• Create margin in your time, energy, and finances. Transition always takes more withdrawals in these three than you think it should.
  • Write stuff down. Even if you don’t normally keep lists, preserve some mental space by moving things from your head to paper.
  • Stir up holy imagination early in the process. Dream a little about ideas for new rhythms. The in-between is full of opportunity to innovate and redefine.
  • Take inventory. What is working now that you want to preserve? What will it take to transfer those habits into your new location? And what is not working that you’d like to change? What will you need to make that happen? You can always revise your plan based on what you find in your new situation, but having an intention in front of you increases the likelihood of establishing rhythms that breathe life instead of suck energy.
  • Put some decisions on hold. There are 10,001 things to figure out, but not everything has to be in place on Day One. Purposefully choose a few decisions that can wait, write a notation on your calendar when you’ll make that decision and put that one aside until then.
  • Build temporary structures that help you function. When remodeling your bedroom, you don’t need curtains and matching pillow shams. You need a place to sleep. Think through what you really need (and if you have kids, put their needs at the top of the list). Be okay with a little chaos and flexibility in other areas. Stretch your adaptation muscles.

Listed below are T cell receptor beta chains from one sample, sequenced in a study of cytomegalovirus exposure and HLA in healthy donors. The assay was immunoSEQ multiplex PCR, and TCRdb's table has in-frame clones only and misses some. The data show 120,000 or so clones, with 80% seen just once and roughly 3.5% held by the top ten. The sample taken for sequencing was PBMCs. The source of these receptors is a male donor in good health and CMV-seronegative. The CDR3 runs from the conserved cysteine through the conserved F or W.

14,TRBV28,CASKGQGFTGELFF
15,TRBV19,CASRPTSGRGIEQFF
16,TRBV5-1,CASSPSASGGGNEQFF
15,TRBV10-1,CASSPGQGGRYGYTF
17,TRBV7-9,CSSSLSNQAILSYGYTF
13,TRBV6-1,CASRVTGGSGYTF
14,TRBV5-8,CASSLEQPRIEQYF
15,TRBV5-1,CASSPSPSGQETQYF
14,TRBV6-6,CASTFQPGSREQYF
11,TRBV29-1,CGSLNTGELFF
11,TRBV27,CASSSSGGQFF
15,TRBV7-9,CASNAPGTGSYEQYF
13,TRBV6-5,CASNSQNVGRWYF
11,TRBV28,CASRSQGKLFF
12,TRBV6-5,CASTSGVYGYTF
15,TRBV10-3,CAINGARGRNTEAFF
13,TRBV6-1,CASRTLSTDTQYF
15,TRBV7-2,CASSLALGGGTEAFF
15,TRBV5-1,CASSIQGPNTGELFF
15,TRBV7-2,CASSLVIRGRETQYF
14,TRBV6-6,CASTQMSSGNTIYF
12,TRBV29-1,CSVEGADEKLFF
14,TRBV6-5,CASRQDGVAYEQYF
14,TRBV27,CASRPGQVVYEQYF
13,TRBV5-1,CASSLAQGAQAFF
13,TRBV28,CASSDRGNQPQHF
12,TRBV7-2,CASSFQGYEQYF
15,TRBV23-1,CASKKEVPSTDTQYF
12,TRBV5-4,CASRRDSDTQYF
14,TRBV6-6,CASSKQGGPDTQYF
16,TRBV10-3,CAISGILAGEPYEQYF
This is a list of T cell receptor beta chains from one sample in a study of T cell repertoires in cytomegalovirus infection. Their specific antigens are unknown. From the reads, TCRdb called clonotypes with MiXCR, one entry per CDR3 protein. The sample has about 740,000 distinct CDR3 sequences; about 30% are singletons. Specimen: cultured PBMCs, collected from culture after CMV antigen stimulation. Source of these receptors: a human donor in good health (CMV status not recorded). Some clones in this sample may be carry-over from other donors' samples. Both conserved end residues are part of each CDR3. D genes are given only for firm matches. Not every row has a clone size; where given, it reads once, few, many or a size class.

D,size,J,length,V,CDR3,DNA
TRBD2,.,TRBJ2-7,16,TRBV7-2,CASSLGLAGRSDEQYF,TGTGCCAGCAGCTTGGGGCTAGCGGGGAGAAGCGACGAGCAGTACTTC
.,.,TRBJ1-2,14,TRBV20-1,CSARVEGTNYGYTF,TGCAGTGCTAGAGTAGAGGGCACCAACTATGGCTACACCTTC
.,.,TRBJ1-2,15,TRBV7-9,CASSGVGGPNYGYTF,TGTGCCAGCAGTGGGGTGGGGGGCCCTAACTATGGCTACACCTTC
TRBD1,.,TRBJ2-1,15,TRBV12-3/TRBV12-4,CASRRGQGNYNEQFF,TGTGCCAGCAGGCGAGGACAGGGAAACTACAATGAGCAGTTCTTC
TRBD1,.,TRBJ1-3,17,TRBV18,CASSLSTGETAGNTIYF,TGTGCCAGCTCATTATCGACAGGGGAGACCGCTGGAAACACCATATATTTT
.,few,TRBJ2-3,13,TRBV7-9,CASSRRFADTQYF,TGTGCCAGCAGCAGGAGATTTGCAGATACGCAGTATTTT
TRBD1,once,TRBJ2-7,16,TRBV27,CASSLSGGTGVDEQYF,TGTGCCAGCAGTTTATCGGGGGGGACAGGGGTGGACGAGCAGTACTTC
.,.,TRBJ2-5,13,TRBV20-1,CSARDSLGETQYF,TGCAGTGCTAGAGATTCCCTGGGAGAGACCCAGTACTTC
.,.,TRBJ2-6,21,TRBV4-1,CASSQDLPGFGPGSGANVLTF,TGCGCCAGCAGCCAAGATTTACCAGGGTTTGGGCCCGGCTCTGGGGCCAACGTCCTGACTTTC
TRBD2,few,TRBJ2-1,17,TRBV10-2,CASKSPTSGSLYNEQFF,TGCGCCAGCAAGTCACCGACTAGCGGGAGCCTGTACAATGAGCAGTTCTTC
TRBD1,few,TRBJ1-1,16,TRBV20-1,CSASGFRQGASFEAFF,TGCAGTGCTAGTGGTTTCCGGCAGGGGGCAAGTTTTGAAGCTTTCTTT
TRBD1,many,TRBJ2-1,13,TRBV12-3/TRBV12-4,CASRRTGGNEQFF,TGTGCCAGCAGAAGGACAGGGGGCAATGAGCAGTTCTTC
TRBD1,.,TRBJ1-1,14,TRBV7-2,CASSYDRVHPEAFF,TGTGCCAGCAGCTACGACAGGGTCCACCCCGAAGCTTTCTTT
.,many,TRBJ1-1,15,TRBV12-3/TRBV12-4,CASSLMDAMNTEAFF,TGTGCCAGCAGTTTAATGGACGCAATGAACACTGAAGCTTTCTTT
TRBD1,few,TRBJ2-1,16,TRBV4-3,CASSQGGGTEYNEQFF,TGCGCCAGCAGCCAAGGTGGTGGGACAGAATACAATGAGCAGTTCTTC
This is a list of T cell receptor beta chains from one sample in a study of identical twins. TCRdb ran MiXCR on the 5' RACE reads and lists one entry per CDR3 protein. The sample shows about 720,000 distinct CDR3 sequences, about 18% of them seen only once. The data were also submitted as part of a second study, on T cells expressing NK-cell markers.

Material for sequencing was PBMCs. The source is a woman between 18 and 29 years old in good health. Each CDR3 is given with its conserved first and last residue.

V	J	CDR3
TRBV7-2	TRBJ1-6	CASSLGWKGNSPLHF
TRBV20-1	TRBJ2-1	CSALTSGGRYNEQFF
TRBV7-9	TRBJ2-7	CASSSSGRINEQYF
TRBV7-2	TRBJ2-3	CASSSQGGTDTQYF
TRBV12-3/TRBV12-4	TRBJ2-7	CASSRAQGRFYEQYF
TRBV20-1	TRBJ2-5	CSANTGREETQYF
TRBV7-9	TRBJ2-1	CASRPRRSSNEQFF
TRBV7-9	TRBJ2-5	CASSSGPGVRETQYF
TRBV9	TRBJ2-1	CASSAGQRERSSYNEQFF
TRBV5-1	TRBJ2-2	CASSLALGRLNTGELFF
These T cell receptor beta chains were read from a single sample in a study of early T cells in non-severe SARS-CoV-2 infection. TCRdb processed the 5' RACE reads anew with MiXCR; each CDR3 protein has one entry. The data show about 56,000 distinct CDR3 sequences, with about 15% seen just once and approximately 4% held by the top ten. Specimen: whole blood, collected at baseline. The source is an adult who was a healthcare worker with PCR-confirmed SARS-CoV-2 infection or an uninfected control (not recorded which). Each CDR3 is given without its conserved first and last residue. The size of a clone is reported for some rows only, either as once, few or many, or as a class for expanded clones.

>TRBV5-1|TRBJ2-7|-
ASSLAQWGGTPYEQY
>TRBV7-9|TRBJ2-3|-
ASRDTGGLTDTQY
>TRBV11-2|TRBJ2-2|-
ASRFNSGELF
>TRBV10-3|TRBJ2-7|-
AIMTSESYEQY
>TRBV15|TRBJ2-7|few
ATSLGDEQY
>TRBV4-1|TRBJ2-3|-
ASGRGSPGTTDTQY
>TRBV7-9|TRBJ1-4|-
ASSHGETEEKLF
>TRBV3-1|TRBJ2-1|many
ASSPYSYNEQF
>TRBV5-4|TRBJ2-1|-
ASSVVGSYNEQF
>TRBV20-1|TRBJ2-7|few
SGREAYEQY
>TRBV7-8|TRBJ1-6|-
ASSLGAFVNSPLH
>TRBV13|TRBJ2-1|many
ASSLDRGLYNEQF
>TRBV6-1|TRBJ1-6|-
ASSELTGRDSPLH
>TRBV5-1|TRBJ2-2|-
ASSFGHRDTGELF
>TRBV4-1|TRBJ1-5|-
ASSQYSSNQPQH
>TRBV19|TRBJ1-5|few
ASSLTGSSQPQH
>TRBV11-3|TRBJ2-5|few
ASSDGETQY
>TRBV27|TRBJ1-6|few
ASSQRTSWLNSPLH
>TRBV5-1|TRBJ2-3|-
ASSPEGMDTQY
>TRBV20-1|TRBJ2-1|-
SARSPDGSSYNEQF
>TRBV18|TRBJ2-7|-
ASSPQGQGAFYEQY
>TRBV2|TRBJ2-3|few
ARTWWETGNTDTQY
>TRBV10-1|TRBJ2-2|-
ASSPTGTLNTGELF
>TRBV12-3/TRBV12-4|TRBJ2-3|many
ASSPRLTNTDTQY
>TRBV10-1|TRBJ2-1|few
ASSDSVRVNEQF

• Create a few quick win goals. And then celebrate those wins, big and small. Happy dance, anyone?
  • Get some godly counsel. Hire a coach. Find someone to help you process your lifestyle, work habits, soul rhythms, and provide the support, accountability, and encouragement you need to stay sane and get to a healthy place in your new situation.

Big changes always have that unknown, murky middle that feels like the wilderness between your two somewheres. It’s what Marilyn Ferguson calls the “place in between… like being between trapezes. It’s Linus when his blanket is in the dryer. There’s nothing to hold on to.”

Except there is. He is the One who never changes.

You can trust Him and His work in the dark. New life is being knit together in the womb. Wings are growing in the cocoon. Seeds are germinating in the ground.

Keep your eyes wide open for ways God is shepherding you. And when we obey Him, every path He guides us on is fragrant with His lovingkindness and His truth. Psalms 25:10 (TLB) Look! He is there.

Share you best tips for staying sane in the midst of change.


This is The Grove and we want to hear from you! You can link up your blog post, or share your practices, ponderings, wisdom, questions, ideas, and creative expressions with us in the comments below.